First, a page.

How to Protect Yourself From Another Stock Market Plunge

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Put-spread collars are often attractive because they can make hedging, which is usually expensive, less expensive.

Bryan R. Smith/AFP/Getty Images

The stock market is always right on price, but it has a horrible sense of timing. With many investors afraid that the recent strength in the stock market could be the mother of all bear traps, that truth is worth pondering.

Stocks have rallied higher since mid-June, but the threatening hobgoblins haven’t vanished. The Federal Reserve and other central banks are still raising interest rates to battle inflation, which is proving to be as pernicious and widespread as the coronavirus. Corporate earnings, which are critical to stock prices, have been reasonably good so far this earnings season, but analysts are widely expected to lower their estimates in the future in anticipation of tougher times.

The S&P 500 index has advanced some 15% since mid-June. Portfolios that had been banged up in 2022 got bailed out just as it seemed the stock market was headed sharply lower.

Bull markets climb a wall of worry, and consumer spending, which is the engine of the U.S. economy, has so far held up reasonably well. Still, many institutional investors have been hedging their portfolios with put options in anticipation of challenges ahead. (Puts increase in value when stock prices decline.)

Rather than getting lost in a high-minded debate about what may happen to the stock market, or acting as if the market has bottomed, many investors would do well to focus on their own holdings and risk tolerance—and consider how much their stock portfolio figures into their lives.

If you want to insulate your portfolio from some of the stock market’s gyrations, a put-spread collar—buying a put option and selling another put with the same expiration but a lower strike price, as well as selling a call option—is an economical way to hedge. We discussed this strategy last week as a way to profit from a decline in consumer spending. In response, readers asked how the strategy could be applied to a portfolio of S&P 500 stocks.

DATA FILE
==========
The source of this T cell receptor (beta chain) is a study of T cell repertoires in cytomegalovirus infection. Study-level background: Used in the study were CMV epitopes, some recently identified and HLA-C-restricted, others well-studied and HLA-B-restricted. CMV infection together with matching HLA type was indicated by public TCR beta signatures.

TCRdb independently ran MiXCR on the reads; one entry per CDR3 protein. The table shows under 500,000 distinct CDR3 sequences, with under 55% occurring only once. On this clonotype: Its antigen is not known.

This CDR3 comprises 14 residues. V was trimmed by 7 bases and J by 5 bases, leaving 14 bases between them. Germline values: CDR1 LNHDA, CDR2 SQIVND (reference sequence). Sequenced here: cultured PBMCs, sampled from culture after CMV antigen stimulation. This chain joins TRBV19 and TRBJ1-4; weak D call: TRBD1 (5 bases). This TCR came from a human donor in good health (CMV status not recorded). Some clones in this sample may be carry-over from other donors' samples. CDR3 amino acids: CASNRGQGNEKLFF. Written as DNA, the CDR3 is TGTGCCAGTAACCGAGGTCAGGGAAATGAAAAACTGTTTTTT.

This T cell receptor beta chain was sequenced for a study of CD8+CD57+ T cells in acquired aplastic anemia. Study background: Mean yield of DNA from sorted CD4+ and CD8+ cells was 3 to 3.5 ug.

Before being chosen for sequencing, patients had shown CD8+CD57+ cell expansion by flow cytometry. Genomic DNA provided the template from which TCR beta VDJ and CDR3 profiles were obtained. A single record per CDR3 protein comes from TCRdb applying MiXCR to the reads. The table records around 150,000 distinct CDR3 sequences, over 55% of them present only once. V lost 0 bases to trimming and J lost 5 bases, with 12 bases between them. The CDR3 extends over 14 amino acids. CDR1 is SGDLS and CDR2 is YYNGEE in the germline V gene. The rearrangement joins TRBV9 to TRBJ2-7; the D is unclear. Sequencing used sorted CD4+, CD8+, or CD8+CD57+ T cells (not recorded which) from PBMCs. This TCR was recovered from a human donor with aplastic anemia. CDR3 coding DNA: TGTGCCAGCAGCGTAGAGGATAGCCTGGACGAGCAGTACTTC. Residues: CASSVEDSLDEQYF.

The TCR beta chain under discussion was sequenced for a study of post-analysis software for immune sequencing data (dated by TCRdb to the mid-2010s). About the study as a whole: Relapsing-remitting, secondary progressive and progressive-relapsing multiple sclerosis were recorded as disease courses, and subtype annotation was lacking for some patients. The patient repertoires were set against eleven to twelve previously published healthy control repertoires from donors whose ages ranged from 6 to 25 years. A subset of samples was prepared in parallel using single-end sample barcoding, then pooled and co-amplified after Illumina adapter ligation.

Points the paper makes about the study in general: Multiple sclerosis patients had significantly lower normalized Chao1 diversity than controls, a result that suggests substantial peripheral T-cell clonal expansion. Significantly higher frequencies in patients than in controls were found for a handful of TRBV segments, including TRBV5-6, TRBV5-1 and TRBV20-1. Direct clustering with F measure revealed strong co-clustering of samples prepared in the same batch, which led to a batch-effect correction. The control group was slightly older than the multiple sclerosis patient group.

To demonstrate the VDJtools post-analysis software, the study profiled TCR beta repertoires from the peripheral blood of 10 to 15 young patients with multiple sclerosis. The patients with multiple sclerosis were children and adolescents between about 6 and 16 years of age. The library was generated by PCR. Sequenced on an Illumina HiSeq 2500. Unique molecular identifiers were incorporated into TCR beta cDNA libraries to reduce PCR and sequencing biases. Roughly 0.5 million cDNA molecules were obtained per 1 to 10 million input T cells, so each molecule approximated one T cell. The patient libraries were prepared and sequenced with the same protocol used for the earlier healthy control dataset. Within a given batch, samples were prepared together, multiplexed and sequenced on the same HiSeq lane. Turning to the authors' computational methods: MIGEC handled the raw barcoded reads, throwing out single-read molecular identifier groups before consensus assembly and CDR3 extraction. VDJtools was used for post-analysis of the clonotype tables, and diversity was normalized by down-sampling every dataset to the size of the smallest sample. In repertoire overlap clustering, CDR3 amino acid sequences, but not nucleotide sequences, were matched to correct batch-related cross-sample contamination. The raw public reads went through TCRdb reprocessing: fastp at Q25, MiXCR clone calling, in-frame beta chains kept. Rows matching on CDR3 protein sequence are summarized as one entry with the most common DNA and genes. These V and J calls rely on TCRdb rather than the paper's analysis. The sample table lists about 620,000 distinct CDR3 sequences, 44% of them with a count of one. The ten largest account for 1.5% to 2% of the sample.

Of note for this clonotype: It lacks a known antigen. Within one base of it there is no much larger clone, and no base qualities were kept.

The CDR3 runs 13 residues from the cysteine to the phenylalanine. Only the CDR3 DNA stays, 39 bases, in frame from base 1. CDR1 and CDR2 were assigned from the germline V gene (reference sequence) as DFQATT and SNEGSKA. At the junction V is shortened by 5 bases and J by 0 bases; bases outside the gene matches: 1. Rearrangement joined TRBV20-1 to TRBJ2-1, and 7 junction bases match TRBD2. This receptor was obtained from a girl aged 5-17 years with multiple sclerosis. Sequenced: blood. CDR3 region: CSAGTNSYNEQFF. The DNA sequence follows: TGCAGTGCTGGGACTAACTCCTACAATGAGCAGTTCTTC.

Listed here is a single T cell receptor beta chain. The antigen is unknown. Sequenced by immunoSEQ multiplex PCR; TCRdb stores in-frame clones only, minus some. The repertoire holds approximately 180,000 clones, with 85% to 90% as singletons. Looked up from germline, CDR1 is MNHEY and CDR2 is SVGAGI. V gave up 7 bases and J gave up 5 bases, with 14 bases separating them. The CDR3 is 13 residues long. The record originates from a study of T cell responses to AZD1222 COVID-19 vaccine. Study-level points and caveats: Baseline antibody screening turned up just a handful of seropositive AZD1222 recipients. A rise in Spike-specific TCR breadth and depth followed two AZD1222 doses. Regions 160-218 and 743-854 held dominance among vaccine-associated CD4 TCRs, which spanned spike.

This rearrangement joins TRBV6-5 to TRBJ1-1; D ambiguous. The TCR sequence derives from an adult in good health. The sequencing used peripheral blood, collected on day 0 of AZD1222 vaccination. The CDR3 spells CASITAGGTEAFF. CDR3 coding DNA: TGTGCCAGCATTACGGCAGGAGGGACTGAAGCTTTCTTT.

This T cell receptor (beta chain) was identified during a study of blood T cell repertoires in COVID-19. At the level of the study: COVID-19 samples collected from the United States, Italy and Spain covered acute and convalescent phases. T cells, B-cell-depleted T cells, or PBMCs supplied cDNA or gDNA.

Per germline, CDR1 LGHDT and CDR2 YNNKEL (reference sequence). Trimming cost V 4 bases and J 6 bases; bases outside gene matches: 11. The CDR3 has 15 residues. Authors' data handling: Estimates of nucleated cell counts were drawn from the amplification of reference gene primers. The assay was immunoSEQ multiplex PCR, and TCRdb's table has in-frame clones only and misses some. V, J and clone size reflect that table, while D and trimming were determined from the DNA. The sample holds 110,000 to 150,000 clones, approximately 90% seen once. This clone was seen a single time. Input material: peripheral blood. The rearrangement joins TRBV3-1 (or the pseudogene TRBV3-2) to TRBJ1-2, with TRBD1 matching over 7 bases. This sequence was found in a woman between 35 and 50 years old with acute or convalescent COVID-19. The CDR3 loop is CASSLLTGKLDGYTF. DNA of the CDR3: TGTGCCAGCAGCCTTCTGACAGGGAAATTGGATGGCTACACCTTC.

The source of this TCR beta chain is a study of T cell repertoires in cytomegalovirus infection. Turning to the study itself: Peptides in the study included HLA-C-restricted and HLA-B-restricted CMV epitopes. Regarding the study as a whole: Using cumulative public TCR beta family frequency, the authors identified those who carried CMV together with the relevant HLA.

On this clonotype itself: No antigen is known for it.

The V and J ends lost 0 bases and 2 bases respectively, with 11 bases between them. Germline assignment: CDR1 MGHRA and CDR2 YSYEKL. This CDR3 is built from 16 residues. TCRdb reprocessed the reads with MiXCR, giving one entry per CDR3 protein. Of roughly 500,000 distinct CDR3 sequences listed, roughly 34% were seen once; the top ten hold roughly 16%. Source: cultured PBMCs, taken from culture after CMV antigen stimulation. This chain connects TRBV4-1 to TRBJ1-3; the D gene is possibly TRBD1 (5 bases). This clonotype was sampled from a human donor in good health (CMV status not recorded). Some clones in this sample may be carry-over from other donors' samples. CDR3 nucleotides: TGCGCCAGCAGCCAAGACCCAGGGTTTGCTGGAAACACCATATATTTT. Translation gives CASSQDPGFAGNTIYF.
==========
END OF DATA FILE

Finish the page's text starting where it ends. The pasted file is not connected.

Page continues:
With the SPDR S&P 500 exchange-traded fund (ticker: SPY) at $414, investors could consider buying the January $375 put and selling the January $335 put, as well as selling the January $460 call. 

The put-spread collar increases in value if the ETF declines to $335. The call sale offsets the cost of the put spread, but if the ETF rallies—say, because the Fed’s rate-hiking doesn’t push the economy into a recession or worse—the call will increase in value. In that event, investors will regret selling it to finance the trade.

The strategy generates a credit of about $1.10. The hedge is worth a maximum of $41.10 if the ETF is at $335 at expiration. During the past 52 weeks, it has ranged from $362.17 to $479.98.

The January expiration date covers another earnings season, three meetings of the Fed’s rate-setting committee, the midterm Congressional elections, and various economic reports that are critical to determining whether the U.S. economy is down and out or if the worst is over. 

Put-spread collars are often attractive because they can make hedging, which is usually expensive, less expensive. At the same time, the strategy creates a defined pathway around a stock portfolio that limits both losses and gains.

It is largely for that reason that the strategy is highly valued by many investors, especially those who are at a time in life when they need to be invested in equities for the potential higher returns but might not have time to recover from serious losses.

Steven M. Sears is the president and chief operating officer of Options Solutions, a specialized asset-management firm. Neither he nor the firm has a position in the options or underlying securities mentioned in this column.

Email: editors@barrons.com

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